Herold beer has had a long and winding path over the past few years. Less than a decade ago it was found fairly often in expat hangouts like the Globe, though not always in the best condition, and sometimes in downright terrible condition. Although things had markedly improved by the time Michael Jackson came to Prague to promote Herold in late 2004, the brand’s image had been damaged by the occasional bad pints from before.
And yet Herold was making great beers, including one of the country’s first widely distributed wheat beers, the first Czech dark wheat most of us had ever seen, and a full line of quality lagers, including what must have been the country’s best bottled dark. They were always a bit hard to find in Prague, but then they became much harder to find, until only a couple of places carried the beer by the time I was finishing Good Beer Guide Prague and the Czech Republic.
One of them was the Dívčí skok restaurant in Prague’s Divoká Šárka park, a favorite setting for hiking and sunbathing. When the temperatures moved up earlier this summer, I went out there to have a pint.
Getting there is easy: the park has its own tram station just a couple of minutes past the Dejvická metro station. (It’s currently served by the 8 and 36 trams or the 108, 119 and 218 buses.) Once you get off at Divoká Šarka, follow the trails — largely unmarked — to the Džbán koupaliště, or swimming pool, about 15 minutes northerly by foot. Continuing on the trail two minutes past Džbán, you’ll see Dívčí skok. They have blue and white umbrellas on the terrace that say Pivovar Herold on them.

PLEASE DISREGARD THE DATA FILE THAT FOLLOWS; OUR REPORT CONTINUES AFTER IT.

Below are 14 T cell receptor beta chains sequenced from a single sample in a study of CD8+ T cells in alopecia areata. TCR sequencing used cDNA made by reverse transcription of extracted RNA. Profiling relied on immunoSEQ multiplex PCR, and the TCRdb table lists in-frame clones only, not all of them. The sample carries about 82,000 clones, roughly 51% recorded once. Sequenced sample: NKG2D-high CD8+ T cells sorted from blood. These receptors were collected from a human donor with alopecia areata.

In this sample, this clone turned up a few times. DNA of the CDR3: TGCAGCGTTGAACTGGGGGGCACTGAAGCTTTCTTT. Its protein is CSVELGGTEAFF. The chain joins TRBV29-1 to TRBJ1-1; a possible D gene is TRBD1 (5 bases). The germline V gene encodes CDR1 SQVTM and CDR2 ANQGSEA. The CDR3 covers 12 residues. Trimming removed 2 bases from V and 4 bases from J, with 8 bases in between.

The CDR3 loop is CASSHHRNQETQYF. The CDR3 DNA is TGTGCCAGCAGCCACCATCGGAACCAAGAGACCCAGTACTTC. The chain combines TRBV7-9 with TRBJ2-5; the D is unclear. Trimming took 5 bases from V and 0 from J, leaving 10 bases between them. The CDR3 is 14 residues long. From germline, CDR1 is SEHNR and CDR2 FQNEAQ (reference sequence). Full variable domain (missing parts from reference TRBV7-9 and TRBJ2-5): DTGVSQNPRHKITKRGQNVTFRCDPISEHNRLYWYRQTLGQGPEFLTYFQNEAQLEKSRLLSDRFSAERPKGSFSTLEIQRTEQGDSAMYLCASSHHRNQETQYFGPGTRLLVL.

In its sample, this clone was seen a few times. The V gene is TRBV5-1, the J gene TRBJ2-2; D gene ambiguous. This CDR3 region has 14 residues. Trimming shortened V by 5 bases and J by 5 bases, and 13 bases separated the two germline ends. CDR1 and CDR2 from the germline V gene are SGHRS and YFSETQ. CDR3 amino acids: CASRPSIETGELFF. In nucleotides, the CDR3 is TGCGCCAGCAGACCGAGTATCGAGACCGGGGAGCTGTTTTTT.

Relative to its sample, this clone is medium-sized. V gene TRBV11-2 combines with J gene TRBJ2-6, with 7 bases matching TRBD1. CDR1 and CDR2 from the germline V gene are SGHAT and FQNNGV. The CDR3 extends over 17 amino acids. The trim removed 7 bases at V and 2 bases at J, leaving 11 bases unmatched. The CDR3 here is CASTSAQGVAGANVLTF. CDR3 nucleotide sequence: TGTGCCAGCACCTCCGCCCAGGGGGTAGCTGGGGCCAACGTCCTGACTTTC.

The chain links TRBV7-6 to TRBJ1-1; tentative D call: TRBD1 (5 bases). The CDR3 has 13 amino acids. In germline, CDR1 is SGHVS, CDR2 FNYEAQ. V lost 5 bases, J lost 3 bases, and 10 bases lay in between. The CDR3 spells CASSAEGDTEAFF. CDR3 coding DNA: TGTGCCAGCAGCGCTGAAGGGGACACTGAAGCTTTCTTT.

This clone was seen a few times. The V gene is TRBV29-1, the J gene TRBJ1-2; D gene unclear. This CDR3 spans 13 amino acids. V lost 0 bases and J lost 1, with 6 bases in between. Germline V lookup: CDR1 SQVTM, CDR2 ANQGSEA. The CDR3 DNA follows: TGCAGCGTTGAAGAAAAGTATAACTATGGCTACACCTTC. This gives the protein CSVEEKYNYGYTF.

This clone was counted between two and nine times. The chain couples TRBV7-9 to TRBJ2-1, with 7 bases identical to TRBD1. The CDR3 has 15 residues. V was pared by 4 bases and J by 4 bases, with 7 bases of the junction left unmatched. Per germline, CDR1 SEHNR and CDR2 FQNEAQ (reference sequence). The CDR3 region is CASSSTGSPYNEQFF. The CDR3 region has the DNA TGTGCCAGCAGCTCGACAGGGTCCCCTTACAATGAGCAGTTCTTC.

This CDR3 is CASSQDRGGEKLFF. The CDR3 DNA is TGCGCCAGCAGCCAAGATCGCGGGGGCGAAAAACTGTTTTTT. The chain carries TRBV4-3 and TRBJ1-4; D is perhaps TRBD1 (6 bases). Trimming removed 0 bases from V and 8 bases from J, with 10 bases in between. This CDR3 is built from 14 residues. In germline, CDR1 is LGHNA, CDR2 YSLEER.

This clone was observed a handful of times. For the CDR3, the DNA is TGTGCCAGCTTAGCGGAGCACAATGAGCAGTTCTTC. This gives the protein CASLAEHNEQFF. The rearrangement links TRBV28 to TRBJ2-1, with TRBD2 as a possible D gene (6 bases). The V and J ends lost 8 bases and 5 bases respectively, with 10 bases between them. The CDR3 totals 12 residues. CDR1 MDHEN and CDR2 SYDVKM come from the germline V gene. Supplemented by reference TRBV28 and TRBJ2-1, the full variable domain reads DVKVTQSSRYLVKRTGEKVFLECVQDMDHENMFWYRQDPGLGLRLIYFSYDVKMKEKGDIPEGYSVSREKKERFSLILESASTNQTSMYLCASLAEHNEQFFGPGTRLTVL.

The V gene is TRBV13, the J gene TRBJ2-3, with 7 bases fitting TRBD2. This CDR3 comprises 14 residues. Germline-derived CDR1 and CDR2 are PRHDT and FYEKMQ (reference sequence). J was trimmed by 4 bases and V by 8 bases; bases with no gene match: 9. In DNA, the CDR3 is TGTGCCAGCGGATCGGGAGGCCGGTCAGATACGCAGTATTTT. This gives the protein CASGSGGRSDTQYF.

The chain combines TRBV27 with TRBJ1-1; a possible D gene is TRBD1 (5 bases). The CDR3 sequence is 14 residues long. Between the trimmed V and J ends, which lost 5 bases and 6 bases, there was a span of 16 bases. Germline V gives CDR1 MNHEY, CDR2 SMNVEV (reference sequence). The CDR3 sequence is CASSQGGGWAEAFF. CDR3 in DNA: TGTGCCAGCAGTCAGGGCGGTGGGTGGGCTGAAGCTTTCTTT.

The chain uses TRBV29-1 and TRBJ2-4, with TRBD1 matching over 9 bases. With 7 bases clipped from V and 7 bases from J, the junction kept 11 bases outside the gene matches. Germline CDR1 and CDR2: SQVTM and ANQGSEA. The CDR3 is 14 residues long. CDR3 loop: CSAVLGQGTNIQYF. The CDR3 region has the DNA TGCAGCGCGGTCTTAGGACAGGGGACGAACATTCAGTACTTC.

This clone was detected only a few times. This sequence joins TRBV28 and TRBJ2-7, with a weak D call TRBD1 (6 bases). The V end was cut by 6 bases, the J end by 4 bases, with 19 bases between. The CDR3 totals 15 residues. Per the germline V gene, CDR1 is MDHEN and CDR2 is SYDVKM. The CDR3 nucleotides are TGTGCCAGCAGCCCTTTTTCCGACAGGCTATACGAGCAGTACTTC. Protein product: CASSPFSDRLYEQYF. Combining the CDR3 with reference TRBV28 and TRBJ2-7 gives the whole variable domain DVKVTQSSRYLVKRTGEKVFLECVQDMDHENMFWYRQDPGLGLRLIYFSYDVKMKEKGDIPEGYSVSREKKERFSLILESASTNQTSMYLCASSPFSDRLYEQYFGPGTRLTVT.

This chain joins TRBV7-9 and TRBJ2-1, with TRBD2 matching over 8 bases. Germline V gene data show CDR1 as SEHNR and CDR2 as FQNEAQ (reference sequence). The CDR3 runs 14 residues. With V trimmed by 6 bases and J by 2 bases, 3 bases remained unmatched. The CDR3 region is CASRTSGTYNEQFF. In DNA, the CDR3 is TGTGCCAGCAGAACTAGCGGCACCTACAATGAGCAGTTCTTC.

But when I got there, a small blackboard announced that they were serving Svijany. I asked what happened to Herold.
“We had too many problems with it,” the barman said. “It kept going bad.”
He said they made the switch at the end of 2007. When I mentioned that some people thought that Herold was the best dark lager in the country, he replied that Svijany was also pretty good. I ordered a half-liter and took a seat on the terrace under one of the Herold umbrellas.
Nearby, a group of bronzed, middle-aged men in swimming suits were drinking beers and talking about the difference between malé pivovary and big breweries, and how with the beers from the big breweries there was žádná chuť.
The Kněžna from Svijany was good, but it didn’t have the depth I remembered from Herold’s dark lager. I had a slice of sekaná and thought I was missing something.
On my way back through the park, I saw a flash of silver on the trail ahead. A park crew had driven through on the way to clear some brush, and their tire tracks went straight over what looked like a tighty woven steel belt. When I got closer I saw it was a slow worm, or slepýš, a limbless reptile which is considered endangered in the Czech lands. It had been crushed by the weight, leaving behind the pattern of its scales and a slight gleam in the shadows from the trees.